Some years ago Lucy Winkett of St James’s Piccadilly introduced me to the words of Richard Wilbur, the late American poet and lyricist:
‘All that we do is touched with ocean, and yet we remain on the shore of what we know’.
Here at the beginning of three months’ study leave – the not-to-be-underestimated privilege of clergy who have clocked up enough years to be due some headspace – I’m standing on the edge of an unknown ocean. But not a geographical one. Countless people have asked me ‘Where are you going for your sabbatical?’ Answer: ‘Nowhere’. Cue confused looks (because why wouldn’t you?), then ‘So what are you studying?’ Answer: ‘the Christian mystics’. Cue a variety of responses: quizzical, engaged, envious … concerned.
I should at least be going to Syria to sit on top of a pole à la Simeon Stylites. But I’m not.
It’s for very practical reasons that I’m not going anywhere. Yet staying underlines my unshakeable belief that God is to be found here, now, always. The divine in the detail. The breath of the Spirit – ruach – in the fabric of familiar life. And in the strangeness of local life too.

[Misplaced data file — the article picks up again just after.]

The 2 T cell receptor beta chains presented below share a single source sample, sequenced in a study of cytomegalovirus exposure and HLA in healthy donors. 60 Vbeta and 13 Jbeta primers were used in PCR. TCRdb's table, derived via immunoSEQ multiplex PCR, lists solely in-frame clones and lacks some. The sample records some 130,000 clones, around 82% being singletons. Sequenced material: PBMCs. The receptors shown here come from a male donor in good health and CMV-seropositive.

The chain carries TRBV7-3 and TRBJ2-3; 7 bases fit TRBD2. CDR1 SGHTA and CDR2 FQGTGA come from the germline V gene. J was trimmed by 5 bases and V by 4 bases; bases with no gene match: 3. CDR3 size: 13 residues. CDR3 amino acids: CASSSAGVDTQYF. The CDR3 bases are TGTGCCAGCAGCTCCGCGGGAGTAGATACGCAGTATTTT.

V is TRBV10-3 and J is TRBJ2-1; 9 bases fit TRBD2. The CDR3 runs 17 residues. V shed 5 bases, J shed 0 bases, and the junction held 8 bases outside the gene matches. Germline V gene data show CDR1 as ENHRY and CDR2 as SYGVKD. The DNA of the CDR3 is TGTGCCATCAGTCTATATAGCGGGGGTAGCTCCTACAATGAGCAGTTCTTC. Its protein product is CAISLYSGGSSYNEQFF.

If I’m to immerse myself in the mystics it seems only right that I do it where the rest of my life is lived, in this oft-dubbed ‘world city’ where bits of the rest of the world impact, coalesce or pass through sooner or later.
So, poised with my toes in the ocean I think of my teenage daughters learning to surf in the chill of the Cornish waves in October. Out there is depth and adrenaline and salt and refracted light and being turned upside down and yet held and returned to shore. Hopefully in one piece but having experienced something new.
Bernard McGinn (yes, I’ve begun my study leave reading) gives us this definition of mysticism: ‘new ways of knowing and loving based on states of awareness in which God becomes present in our inner acts, not as an object to be grasped, but as the direct and transforming centre of life’.
How might we be transformed if we step into that ocean – right where we are …?